This is a tremendously scenic route that I did solo in the summer of 2020. I placed a bicycle at the Yellow Aster Trailhead and left my car at the Welcome Pass Trailhead. I completed the trek, including the bike ridge between the two trailheads in just under six hours (five hours of hiking + 40 minutes of bike riding). The caveat to that time is that I was by myself and didn't take any breaks. I'm not a superman, but I am a guide. So I would expect most parties to take six to eight hours to complete the trek and ride (though you could put cars on either end).

Here's the weird thing. It's only about eight miles from trailhead to the other...but it is a tremendous amount of work to go between them.

The Green Line is the Welcome Pass Trail. The Pink Line is the link-up. And
the blue line is the standard Yellow Aster Butte trail to the Yellow Aster camp.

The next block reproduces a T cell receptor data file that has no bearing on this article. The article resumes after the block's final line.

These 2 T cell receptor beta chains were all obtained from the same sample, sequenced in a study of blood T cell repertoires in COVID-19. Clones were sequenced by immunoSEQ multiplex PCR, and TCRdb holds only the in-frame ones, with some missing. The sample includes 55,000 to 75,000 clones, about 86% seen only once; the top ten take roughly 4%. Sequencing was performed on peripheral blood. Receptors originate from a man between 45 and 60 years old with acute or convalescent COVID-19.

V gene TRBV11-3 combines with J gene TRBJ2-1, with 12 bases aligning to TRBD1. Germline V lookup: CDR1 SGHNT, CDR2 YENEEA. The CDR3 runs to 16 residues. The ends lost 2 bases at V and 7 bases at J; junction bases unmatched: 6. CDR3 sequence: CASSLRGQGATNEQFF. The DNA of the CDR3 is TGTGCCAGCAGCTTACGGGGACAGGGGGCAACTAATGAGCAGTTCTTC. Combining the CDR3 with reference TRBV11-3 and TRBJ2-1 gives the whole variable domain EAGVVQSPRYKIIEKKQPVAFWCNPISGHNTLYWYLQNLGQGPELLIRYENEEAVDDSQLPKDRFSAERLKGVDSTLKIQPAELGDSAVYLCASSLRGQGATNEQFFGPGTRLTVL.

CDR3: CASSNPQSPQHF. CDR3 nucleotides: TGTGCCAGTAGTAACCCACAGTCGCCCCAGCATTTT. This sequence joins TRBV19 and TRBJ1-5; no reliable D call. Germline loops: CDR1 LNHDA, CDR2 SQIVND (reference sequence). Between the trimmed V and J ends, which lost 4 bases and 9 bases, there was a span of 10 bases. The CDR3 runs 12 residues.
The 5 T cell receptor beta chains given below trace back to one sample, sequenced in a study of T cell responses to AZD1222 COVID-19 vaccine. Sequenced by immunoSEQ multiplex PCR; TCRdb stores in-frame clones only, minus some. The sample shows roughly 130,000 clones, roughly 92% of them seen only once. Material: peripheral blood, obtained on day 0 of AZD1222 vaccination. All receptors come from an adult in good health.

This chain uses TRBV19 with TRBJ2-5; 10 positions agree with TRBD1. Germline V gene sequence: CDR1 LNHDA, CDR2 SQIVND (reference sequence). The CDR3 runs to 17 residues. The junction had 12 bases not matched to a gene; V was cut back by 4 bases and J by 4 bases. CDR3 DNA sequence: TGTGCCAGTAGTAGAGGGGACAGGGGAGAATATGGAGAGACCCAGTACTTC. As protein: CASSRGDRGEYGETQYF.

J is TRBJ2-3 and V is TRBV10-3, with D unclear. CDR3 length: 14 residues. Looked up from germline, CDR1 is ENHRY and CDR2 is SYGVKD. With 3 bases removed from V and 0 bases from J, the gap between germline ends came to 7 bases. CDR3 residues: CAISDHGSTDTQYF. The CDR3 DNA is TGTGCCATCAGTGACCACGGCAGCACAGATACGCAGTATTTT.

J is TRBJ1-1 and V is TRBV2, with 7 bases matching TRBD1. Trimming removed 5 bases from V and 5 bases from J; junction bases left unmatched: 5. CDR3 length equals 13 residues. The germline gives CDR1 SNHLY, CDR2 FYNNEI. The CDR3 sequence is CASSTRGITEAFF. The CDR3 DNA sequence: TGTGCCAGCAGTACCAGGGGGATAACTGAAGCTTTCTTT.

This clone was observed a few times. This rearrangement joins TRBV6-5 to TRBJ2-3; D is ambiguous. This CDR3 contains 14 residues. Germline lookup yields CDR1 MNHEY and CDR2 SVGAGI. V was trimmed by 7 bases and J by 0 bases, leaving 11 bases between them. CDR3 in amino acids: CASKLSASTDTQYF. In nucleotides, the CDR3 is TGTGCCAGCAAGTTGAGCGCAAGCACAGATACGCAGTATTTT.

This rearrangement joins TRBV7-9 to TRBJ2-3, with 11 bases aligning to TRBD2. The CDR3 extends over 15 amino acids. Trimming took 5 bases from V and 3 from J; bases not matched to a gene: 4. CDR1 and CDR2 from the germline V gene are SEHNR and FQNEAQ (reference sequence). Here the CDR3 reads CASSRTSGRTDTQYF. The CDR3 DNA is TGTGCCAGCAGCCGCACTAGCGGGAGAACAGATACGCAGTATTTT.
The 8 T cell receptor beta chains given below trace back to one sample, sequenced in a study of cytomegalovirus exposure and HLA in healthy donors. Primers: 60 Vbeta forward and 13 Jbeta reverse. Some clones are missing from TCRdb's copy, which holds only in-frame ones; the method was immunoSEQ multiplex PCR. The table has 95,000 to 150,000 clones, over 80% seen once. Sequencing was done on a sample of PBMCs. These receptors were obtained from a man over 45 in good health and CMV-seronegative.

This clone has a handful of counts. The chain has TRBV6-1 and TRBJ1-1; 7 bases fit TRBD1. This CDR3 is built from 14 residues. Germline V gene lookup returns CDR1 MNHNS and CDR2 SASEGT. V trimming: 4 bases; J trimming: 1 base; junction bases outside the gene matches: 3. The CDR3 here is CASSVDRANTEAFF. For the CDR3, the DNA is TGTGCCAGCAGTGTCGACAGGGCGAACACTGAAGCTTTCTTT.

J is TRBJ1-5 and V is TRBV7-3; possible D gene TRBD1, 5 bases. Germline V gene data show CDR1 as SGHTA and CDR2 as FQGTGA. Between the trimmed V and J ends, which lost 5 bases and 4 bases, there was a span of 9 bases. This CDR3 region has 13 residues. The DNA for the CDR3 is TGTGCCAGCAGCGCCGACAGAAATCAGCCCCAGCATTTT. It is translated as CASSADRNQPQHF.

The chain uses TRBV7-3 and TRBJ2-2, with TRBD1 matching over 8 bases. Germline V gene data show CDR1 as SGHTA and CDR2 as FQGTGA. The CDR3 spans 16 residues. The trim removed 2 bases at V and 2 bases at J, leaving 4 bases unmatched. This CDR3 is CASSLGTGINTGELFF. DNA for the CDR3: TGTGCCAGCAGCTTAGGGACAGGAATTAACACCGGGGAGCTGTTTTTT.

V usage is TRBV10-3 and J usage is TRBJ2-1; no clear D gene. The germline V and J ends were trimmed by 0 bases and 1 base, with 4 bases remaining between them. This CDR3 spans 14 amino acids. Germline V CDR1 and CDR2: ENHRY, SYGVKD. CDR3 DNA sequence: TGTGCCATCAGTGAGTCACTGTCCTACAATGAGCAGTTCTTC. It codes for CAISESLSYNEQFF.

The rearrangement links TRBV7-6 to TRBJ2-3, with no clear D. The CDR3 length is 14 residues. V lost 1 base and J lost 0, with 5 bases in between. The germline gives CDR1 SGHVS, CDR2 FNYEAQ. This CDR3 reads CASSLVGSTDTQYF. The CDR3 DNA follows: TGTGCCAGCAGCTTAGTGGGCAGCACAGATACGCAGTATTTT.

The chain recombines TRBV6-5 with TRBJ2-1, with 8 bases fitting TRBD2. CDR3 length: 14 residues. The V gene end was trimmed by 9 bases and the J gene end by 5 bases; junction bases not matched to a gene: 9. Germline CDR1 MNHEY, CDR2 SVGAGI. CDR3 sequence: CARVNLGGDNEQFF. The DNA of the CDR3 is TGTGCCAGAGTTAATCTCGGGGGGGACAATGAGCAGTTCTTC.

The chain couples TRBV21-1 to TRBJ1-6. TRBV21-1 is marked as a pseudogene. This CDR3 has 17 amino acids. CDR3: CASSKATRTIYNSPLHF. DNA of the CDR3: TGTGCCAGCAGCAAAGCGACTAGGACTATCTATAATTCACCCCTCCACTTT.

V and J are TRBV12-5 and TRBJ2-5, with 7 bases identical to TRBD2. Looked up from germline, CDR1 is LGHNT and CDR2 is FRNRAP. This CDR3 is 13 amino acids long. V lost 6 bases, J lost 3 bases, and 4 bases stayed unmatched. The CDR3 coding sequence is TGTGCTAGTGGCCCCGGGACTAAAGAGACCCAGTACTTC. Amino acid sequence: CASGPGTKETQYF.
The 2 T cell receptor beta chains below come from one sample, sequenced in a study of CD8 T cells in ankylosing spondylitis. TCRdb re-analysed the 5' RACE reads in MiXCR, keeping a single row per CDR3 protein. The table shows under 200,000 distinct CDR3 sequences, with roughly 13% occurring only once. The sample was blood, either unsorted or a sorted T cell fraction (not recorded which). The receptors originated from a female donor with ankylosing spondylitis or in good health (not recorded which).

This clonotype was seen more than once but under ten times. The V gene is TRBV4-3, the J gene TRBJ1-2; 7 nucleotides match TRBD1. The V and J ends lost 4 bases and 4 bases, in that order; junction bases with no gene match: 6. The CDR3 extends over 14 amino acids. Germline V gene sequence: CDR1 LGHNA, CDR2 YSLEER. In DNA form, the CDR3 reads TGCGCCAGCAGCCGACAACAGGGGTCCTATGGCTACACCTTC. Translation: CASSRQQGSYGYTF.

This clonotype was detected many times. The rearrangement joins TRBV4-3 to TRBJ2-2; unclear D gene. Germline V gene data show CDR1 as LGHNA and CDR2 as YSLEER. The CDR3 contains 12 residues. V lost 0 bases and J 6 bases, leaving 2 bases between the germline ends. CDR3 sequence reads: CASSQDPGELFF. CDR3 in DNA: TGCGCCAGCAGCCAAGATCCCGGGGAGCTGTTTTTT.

(Click to Enlarge)


From I-5, follow State Route 542 (Mt. Baker Highway) 46-miles (approximately 12 miles after the town of Glacier) and look for the WSDOT Shuksan Maintenance Facility. Turn left onto Twin Lakes Road (FR 3065) immediately following the DOT station. Drive 4.5 miles to the Tomyhoi Lake/Yellow Aster Butte Trailhead and parking area. And then either chain up a bike or leave a car.

Proceed back down to the DOT station and turn right (westbound) and drive approximately 1/2 mile. The very first right-hand turn will be the Welcome Pass Road (3060) and drive 1.5-miles to the parking area.

Section One: Welcome Pass

Hike steeply up the trail to Welcome Pass, completing sixty-six switchbacks in the process. This first 2.3 mile section is by far the hardest of the day. The bulk of your elevation gain for the day will be made here. The trailhead starts at 2480-feet, and Welcome Pass is at 5,200-feet.

Section Two: Welcome Pass to Yellow Aster Butte

This is what you came for and it won't disappoint. The easy beta is to follow intermittent trails, staying on the crest as much as possible, northeast to the Yellow Aster camp. Here are several beta photos:

Looking North Above Welcome Pass

Looking South Back to Welcome Pass

Looking North to the First Crux